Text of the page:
“Whenever I do not deeply comprehend something I passionately care about, I will want to spend an extra minute or two to reflect and go much deeper into my knowledge of the subject … I want to take time to ask myself 5 “why’s” instead of just one or two.
I think intense curiosity is *the* most essential ingredient needed to enable true innovation.”
Chistian Dussey: Swiss Ambassador, Director of the Geneva Center for Security Policy @DusseyCH
As we face an unprecedented number of global challenges, we need more than ever to open ourselves to the wealth of untapped talents that surrounds us and that we fail to see; especially youth, retirees, and refugees. This will not only be a personal resolution for this year but also a mind-set that will best serve our organization. If you want to be innovative, look around you first.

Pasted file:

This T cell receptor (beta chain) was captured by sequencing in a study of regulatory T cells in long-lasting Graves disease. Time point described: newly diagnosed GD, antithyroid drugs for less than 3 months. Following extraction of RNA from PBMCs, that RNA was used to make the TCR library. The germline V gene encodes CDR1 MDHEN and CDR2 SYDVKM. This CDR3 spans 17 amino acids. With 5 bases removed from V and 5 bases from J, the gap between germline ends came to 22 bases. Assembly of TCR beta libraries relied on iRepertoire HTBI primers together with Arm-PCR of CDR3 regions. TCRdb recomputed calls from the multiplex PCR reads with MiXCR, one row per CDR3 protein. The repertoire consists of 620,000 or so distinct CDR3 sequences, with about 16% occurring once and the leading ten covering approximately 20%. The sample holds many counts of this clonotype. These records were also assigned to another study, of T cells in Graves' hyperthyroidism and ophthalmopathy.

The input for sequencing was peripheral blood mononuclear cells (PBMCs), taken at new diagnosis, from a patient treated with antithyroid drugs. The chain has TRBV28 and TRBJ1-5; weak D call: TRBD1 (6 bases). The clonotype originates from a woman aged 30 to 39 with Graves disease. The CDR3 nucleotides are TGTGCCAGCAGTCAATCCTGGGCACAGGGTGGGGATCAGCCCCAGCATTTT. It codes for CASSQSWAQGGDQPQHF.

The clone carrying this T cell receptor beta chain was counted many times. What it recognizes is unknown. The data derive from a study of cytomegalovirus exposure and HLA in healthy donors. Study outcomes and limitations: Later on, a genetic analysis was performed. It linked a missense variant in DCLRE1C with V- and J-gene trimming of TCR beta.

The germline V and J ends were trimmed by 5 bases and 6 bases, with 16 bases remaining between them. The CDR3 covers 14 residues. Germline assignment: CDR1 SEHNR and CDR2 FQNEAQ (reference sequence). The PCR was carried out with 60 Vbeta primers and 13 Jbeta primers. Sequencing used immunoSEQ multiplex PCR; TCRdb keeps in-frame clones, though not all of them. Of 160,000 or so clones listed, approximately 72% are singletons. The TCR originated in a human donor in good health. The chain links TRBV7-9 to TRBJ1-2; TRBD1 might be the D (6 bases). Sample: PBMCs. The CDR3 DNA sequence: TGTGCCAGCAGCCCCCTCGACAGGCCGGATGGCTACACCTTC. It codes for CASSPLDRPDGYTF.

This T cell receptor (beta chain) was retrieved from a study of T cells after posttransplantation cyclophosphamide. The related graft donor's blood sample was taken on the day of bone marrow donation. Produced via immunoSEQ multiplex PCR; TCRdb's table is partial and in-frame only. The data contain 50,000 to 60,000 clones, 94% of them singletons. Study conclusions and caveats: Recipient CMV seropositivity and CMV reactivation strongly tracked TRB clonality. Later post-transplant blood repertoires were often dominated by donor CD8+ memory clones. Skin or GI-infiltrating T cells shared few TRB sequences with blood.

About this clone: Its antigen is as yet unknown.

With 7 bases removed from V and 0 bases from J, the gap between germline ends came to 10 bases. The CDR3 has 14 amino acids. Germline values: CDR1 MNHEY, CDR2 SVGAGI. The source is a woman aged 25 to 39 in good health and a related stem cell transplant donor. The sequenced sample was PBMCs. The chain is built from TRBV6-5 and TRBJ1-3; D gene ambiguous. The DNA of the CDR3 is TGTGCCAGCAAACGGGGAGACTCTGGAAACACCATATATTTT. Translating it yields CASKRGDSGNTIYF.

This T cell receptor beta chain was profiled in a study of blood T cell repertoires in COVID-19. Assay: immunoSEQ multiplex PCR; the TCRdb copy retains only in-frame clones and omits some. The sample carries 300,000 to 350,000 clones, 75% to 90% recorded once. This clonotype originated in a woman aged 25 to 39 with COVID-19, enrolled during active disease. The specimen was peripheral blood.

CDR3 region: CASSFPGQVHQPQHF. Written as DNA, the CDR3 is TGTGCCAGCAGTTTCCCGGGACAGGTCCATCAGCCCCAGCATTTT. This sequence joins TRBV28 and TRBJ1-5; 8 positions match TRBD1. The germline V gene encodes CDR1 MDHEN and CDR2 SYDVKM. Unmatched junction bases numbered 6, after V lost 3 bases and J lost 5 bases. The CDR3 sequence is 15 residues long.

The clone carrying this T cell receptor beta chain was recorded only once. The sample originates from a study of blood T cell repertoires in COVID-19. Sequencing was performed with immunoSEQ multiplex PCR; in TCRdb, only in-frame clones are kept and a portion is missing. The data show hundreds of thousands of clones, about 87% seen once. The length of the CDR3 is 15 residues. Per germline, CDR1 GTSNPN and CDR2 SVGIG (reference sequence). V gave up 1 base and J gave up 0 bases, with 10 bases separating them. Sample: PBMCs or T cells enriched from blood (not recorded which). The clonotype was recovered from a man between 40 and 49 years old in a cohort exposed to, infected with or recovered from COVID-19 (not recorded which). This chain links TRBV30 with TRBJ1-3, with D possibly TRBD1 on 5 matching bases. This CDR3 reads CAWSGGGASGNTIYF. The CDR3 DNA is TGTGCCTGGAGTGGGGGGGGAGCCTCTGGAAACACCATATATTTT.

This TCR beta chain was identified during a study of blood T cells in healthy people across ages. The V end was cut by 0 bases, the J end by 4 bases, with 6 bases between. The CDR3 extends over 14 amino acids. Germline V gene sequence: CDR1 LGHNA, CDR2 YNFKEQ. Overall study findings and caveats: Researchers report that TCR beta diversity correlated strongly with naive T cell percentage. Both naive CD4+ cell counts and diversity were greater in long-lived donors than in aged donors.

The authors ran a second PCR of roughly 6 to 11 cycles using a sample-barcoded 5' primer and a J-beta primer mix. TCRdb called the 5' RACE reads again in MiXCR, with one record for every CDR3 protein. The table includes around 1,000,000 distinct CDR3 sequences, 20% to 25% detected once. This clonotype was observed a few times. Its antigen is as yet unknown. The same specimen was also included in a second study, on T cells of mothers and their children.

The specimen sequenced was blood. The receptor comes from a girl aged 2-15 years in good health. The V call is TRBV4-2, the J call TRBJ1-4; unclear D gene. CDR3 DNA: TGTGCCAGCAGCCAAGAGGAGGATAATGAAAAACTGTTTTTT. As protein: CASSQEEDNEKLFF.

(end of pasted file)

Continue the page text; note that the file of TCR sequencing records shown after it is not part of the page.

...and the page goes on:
Ralph Christian-Ohr: Senior Consultant on Innovation Management with emphasis on energy, utilities and integrative innovation @ralph_ohr
For some time, I’ve been advising companies to become organizationally “ambidextrous” for sustainable competitiveness – i.e. to be capable of both exploiting and exploring. In the new year ahead, I will continue to spread the increasing importance of this concept. To become more innovative on the individual level in 2016 and beyond, I will also seek to increasingly make it part of my personal attitude: Exploit opportunities at hand and make an impact by leveraging existing capabilities. In parallel, identify and develop future opportunities to create value for others and yourself by exploring new ideas, fields and connections. This will require continuous development through learning, leaving the comfort zone, challenging the status quo, building new relationships and – occasionally – reinventing yourself.
Tim Kastelle: Teacher of innovation management at the University of QueenslandBusiness School @TimKastelle